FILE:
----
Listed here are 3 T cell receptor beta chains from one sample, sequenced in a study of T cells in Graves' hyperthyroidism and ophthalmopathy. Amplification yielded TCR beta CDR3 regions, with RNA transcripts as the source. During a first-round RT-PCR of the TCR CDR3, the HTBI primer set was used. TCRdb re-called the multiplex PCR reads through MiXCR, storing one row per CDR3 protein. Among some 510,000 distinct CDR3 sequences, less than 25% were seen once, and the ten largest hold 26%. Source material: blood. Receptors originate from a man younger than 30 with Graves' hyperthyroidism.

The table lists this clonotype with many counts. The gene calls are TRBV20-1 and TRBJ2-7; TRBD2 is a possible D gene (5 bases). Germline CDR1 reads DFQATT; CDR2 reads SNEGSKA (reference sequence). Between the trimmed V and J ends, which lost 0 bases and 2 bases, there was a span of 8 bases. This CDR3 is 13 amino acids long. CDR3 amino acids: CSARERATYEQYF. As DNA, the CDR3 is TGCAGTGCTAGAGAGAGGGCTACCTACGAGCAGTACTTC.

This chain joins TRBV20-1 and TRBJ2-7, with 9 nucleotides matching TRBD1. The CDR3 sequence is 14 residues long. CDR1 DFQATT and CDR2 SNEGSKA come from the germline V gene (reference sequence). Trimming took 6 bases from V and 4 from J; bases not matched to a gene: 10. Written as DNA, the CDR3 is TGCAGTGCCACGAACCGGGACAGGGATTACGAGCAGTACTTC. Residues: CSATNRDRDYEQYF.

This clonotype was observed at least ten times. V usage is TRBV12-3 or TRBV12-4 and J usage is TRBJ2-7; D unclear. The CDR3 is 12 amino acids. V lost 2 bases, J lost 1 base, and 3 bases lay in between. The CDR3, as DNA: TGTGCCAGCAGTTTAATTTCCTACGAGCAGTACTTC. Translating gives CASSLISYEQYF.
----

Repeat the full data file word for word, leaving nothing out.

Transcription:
Listed here are 3 T cell receptor beta chains from one sample, sequenced in a study of T cells in Graves' hyperthyroidism and ophthalmopathy. Amplification yielded TCR beta CDR3 regions, with RNA transcripts as the source. During a first-round RT-PCR of the TCR CDR3, the HTBI primer set was used. TCRdb re-called the multiplex PCR reads through MiXCR, storing one row per CDR3 protein. Among some 510,000 distinct CDR3 sequences, less than 25% were seen once, and the ten largest hold 26%. Source material: blood. Receptors originate from a man younger than 30 with Graves' hyperthyroidism.

The table lists this clonotype with many counts. The gene calls are TRBV20-1 and TRBJ2-7; TRBD2 is a possible D gene (5 bases). Germline CDR1 reads DFQATT; CDR2 reads SNEGSKA (reference sequence). Between the trimmed V and J ends, which lost 0 bases and 2 bases, there was a span of 8 bases. This CDR3 is 13 amino acids long. CDR3 amino acids: CSARERATYEQYF. As DNA, the CDR3 is TGCAGTGCTAGAGAGAGGGCTACCTACGAGCAGTACTTC.

This chain joins TRBV20-1 and TRBJ2-7, with 9 nucleotides matching TRBD1. The CDR3 sequence is 14 residues long. CDR1 DFQATT and CDR2 SNEGSKA come from the germline V gene (reference sequence). Trimming took 6 bases from V and 4 from J; bases not matched to a gene: 10. Written as DNA, the CDR3 is TGCAGTGCCACGAACCGGGACAGGGATTACGAGCAGTACTTC. Residues: CSATNRDRDYEQYF.

This clonotype was observed at least ten times. V usage is TRBV12-3 or TRBV12-4 and J usage is TRBJ2-7; D unclear. The CDR3 is 12 amino acids. V lost 2 bases, J lost 1 base, and 3 bases lay in between. The CDR3, as DNA: TGTGCCAGCAGTTTAATTTCCTACGAGCAGTACTTC. Translating gives CASSLISYEQYF.